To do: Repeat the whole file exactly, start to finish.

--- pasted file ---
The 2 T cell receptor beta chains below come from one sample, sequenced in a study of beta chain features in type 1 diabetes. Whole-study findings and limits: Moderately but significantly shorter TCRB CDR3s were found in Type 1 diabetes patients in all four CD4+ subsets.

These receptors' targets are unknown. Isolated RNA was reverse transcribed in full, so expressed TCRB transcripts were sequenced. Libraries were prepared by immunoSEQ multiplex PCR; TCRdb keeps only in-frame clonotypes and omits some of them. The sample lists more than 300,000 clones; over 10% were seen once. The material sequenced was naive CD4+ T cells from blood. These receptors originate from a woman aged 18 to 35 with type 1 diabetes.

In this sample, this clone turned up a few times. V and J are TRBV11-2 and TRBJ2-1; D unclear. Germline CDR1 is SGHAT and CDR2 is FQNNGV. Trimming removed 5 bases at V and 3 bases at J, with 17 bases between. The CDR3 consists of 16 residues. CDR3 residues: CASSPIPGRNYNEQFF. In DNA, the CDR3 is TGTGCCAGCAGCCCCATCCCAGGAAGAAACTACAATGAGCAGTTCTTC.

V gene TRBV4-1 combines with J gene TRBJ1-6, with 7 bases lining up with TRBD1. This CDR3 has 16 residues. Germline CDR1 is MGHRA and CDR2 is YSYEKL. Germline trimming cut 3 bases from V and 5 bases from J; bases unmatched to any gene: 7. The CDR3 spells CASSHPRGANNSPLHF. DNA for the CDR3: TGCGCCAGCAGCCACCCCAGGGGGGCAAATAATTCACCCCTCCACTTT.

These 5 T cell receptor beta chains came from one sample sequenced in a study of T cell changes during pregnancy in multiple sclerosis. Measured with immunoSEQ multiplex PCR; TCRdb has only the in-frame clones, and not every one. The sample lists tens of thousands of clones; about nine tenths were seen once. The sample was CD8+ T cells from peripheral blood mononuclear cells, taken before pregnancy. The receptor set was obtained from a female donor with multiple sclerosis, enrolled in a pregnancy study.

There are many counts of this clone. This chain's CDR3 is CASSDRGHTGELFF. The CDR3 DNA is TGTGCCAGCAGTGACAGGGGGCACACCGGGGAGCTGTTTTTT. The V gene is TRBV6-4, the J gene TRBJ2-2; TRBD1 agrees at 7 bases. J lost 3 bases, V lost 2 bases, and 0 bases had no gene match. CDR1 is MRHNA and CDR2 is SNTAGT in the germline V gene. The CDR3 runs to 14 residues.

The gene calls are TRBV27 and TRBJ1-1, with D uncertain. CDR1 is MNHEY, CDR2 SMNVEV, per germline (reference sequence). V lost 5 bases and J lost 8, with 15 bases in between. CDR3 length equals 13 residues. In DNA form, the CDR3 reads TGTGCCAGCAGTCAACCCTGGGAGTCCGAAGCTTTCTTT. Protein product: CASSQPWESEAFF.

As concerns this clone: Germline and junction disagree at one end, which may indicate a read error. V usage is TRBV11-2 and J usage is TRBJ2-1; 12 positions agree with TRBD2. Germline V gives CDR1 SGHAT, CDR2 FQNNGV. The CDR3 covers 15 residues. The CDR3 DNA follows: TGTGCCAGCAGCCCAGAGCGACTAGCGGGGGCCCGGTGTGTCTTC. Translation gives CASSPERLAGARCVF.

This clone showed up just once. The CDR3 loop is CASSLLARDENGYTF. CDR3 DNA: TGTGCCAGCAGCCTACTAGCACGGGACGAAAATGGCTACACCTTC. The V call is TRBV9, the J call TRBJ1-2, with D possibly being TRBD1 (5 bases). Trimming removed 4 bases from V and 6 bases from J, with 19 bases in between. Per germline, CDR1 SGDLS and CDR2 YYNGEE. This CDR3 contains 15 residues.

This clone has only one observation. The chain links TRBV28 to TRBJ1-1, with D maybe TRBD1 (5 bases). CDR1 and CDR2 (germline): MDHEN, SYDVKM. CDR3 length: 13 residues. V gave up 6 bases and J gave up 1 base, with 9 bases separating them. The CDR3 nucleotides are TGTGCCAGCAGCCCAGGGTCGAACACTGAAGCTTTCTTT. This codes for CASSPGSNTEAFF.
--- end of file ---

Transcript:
The 2 T cell receptor beta chains below come from one sample, sequenced in a study of beta chain features in type 1 diabetes. Whole-study findings and limits: Moderately but significantly shorter TCRB CDR3s were found in Type 1 diabetes patients in all four CD4+ subsets.

These receptors' targets are unknown. Isolated RNA was reverse transcribed in full, so expressed TCRB transcripts were sequenced. Libraries were prepared by immunoSEQ multiplex PCR; TCRdb keeps only in-frame clonotypes and omits some of them. The sample lists more than 300,000 clones; over 10% were seen once. The material sequenced was naive CD4+ T cells from blood. These receptors originate from a woman aged 18 to 35 with type 1 diabetes.

In this sample, this clone turned up a few times. V and J are TRBV11-2 and TRBJ2-1; D unclear. Germline CDR1 is SGHAT and CDR2 is FQNNGV. Trimming removed 5 bases at V and 3 bases at J, with 17 bases between. The CDR3 consists of 16 residues. CDR3 residues: CASSPIPGRNYNEQFF. In DNA, the CDR3 is TGTGCCAGCAGCCCCATCCCAGGAAGAAACTACAATGAGCAGTTCTTC.

V gene TRBV4-1 combines with J gene TRBJ1-6, with 7 bases lining up with TRBD1. This CDR3 has 16 residues. Germline CDR1 is MGHRA and CDR2 is YSYEKL. Germline trimming cut 3 bases from V and 5 bases from J; bases unmatched to any gene: 7. The CDR3 spells CASSHPRGANNSPLHF. DNA for the CDR3: TGCGCCAGCAGCCACCCCAGGGGGGCAAATAATTCACCCCTCCACTTT.

These 5 T cell receptor beta chains came from one sample sequenced in a study of T cell changes during pregnancy in multiple sclerosis. Measured with immunoSEQ multiplex PCR; TCRdb has only the in-frame clones, and not every one. The sample lists tens of thousands of clones; about nine tenths were seen once. The sample was CD8+ T cells from peripheral blood mononuclear cells, taken before pregnancy. The receptor set was obtained from a female donor with multiple sclerosis, enrolled in a pregnancy study.

There are many counts of this clone. This chain's CDR3 is CASSDRGHTGELFF. The CDR3 DNA is TGTGCCAGCAGTGACAGGGGGCACACCGGGGAGCTGTTTTTT. The V gene is TRBV6-4, the J gene TRBJ2-2; TRBD1 agrees at 7 bases. J lost 3 bases, V lost 2 bases, and 0 bases had no gene match. CDR1 is MRHNA and CDR2 is SNTAGT in the germline V gene. The CDR3 runs to 14 residues.

The gene calls are TRBV27 and TRBJ1-1, with D uncertain. CDR1 is MNHEY, CDR2 SMNVEV, per germline (reference sequence). V lost 5 bases and J lost 8, with 15 bases in between. CDR3 length equals 13 residues. In DNA form, the CDR3 reads TGTGCCAGCAGTCAACCCTGGGAGTCCGAAGCTTTCTTT. Protein product: CASSQPWESEAFF.

As concerns this clone: Germline and junction disagree at one end, which may indicate a read error. V usage is TRBV11-2 and J usage is TRBJ2-1; 12 positions agree with TRBD2. Germline V gives CDR1 SGHAT, CDR2 FQNNGV. The CDR3 covers 15 residues. The CDR3 DNA follows: TGTGCCAGCAGCCCAGAGCGACTAGCGGGGGCCCGGTGTGTCTTC. Translation gives CASSPERLAGARCVF.

This clone showed up just once. The CDR3 loop is CASSLLARDENGYTF. CDR3 DNA: TGTGCCAGCAGCCTACTAGCACGGGACGAAAATGGCTACACCTTC. The V call is TRBV9, the J call TRBJ1-2, with D possibly being TRBD1 (5 bases). Trimming removed 4 bases from V and 6 bases from J, with 19 bases in between. Per germline, CDR1 SGDLS and CDR2 YYNGEE. This CDR3 contains 15 residues.

This clone has only one observation. The chain links TRBV28 to TRBJ1-1, with D maybe TRBD1 (5 bases). CDR1 and CDR2 (germline): MDHEN, SYDVKM. CDR3 length: 13 residues. V gave up 6 bases and J gave up 1 base, with 9 bases separating them. The CDR3 nucleotides are TGTGCCAGCAGCCCAGGGTCGAACACTGAAGCTTTCTTT. This codes for CASSPGSNTEAFF.